While they are unlikely to spend hours poring over pictures of artisanal vegan lasagna or the perfect summer wedding dress, athletes aren’t totally immune to the Pinterest effect: it’s all about coveting the gear, a process which is facilitated by gazing longingly at pictures of, say, those $450 trainers or the latest $2,000 carbon fiber golf clubs.
That’s the idea behind Locker, a new social network where professional and amateur athletes can share the exact details of their gear so other users can outfit themselves in similar fashion. Founder Sean Morris (a former college and pro lacrosse player) tells the Boston Globe that Locker aims to be comprehensive, including gear you don’t normally see, for example shoulder pads, compression shorts, warm-up outfits, weight room apparel, and the like.
Ultimately Locker aims to facilitate e-commerce by including links to products posted on the network, and will monetize the network by collecting commissions on these sales.
In addition to sharing their own gear specifications, Locker users can follow each other and create wish lists for more focused coveting. In the Boston Globe profile Morris emphasized that Locker isn’t supposed to be just another platform for fans to follow sports stars: “It’s not just about pros influencing the other 99 percent, but also the peer-to-peer influence.”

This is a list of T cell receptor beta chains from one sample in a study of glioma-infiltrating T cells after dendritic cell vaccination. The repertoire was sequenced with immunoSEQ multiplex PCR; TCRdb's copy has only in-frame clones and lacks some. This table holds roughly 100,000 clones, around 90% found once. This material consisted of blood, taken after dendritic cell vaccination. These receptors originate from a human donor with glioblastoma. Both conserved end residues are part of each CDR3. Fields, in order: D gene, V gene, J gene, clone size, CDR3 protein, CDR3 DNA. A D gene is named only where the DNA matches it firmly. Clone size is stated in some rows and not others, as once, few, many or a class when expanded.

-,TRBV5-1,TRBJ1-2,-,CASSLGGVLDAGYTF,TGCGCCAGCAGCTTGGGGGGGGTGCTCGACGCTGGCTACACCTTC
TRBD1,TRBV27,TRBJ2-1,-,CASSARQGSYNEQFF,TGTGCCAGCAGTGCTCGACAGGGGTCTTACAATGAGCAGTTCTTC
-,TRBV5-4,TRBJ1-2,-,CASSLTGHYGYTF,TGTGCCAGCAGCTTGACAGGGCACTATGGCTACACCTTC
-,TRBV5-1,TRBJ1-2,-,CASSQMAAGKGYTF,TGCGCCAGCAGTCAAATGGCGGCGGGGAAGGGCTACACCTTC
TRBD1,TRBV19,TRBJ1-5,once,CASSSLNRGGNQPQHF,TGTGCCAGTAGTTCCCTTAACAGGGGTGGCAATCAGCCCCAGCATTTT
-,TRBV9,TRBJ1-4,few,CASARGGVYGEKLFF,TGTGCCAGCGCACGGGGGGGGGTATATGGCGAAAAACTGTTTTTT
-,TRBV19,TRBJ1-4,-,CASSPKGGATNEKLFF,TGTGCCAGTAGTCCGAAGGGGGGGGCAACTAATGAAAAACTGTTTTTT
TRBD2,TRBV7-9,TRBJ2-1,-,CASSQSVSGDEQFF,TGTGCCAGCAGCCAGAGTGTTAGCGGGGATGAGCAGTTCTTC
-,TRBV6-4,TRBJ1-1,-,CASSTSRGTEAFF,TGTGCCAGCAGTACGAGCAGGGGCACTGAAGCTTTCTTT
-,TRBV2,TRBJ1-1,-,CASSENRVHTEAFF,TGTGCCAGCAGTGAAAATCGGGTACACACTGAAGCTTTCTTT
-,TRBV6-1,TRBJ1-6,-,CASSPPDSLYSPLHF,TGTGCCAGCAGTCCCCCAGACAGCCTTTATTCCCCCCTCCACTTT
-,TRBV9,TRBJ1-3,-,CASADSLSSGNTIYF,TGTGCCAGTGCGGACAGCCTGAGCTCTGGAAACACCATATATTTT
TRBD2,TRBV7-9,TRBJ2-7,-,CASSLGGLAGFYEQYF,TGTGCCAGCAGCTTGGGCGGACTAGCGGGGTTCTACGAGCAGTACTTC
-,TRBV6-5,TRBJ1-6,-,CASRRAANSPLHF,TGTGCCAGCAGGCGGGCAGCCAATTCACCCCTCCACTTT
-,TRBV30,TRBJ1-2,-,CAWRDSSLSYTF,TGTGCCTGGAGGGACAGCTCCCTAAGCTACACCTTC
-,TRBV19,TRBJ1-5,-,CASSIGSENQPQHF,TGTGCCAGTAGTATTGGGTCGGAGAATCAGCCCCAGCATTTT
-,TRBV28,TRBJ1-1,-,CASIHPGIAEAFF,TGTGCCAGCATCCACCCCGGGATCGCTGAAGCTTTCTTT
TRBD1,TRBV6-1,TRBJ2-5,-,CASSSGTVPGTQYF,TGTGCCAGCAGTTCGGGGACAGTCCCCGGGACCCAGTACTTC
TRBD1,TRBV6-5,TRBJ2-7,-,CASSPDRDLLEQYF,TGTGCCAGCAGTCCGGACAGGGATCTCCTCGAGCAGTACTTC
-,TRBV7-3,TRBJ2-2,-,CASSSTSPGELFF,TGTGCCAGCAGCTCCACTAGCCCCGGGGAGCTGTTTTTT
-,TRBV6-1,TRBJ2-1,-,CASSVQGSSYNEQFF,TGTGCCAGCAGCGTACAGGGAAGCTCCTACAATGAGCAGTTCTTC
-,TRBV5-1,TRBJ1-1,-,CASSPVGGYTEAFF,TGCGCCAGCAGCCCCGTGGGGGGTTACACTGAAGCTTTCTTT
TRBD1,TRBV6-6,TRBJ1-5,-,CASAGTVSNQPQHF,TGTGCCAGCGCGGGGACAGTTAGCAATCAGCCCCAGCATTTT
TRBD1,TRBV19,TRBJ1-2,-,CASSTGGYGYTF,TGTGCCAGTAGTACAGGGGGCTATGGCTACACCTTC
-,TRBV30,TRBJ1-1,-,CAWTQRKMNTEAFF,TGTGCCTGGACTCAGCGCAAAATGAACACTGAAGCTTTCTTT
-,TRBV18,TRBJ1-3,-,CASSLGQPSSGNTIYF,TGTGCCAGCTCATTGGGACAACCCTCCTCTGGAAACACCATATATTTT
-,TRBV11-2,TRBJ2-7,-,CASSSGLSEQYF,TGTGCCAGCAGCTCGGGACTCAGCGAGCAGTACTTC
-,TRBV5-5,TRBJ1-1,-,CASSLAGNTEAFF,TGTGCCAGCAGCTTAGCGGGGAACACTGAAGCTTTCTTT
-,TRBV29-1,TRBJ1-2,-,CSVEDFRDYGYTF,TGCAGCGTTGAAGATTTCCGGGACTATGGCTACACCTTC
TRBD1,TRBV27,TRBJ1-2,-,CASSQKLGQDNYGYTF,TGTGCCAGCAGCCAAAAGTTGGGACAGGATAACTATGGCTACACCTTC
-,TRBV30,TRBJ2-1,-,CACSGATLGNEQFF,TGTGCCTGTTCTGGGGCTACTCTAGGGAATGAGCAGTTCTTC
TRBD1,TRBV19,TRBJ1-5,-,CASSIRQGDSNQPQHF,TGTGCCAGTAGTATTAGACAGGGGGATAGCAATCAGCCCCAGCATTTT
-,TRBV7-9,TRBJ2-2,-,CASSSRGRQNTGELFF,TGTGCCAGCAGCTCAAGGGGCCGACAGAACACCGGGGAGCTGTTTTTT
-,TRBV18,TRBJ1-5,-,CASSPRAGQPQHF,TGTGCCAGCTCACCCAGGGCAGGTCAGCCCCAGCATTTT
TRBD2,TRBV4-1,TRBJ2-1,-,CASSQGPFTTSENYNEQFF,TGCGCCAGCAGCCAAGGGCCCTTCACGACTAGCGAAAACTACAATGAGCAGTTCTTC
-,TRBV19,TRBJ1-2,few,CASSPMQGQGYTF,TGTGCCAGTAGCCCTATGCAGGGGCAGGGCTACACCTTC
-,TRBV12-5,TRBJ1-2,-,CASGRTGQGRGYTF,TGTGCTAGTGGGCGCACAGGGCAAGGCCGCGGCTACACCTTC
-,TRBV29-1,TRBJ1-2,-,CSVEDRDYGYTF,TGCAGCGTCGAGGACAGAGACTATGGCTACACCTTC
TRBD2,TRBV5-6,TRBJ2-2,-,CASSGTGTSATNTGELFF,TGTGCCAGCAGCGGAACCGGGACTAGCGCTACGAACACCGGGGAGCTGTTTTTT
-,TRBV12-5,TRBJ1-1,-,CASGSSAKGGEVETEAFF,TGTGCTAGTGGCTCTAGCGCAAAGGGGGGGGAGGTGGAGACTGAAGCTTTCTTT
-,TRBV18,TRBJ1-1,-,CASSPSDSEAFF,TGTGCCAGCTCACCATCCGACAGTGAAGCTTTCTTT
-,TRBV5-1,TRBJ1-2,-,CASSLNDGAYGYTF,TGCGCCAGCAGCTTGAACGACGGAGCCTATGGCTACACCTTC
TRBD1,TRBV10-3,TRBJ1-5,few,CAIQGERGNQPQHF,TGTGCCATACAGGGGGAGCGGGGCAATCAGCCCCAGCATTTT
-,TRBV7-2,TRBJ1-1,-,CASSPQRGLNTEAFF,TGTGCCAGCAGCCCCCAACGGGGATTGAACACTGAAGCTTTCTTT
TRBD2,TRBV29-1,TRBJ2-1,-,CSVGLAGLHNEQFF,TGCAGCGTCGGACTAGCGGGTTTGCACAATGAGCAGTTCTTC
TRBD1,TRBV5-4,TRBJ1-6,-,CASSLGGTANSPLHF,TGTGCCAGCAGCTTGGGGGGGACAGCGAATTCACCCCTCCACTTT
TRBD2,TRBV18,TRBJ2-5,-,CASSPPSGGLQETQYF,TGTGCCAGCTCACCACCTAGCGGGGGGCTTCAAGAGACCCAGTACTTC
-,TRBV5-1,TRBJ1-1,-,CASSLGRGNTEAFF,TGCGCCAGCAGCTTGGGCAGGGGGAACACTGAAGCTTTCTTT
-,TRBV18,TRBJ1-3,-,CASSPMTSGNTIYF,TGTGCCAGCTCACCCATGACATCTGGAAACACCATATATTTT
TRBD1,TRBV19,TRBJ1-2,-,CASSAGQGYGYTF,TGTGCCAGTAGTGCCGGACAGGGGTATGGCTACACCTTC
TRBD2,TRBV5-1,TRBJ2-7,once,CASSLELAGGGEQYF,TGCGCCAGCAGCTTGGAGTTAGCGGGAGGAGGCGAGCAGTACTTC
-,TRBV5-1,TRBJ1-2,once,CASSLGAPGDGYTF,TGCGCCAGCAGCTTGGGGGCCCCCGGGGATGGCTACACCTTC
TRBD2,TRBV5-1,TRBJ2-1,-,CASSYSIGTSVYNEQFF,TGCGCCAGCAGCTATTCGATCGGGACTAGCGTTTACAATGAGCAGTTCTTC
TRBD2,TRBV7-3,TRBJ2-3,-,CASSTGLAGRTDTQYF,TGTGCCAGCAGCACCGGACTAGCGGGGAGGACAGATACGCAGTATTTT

The Boston-based social startup is backed by investors including Rob Hale, co-owner of the Celtics, and Dan Kraft, president of The Kraft Group, which owns the New England Patriots, among other properties.
The sports gear and apparel business is obviously huge: total spending on sporting goods in the U.S. topped $80 billion in 2012 (the most recent year for which figures are available), up from $77.3 billion in 2011, according to the Sporting Goods Manufacturers Association. Unsurprisingly e-commerce sales are growing as a proportion of total sales, rising from 3.6% in 2006 to 6.2% in 2011.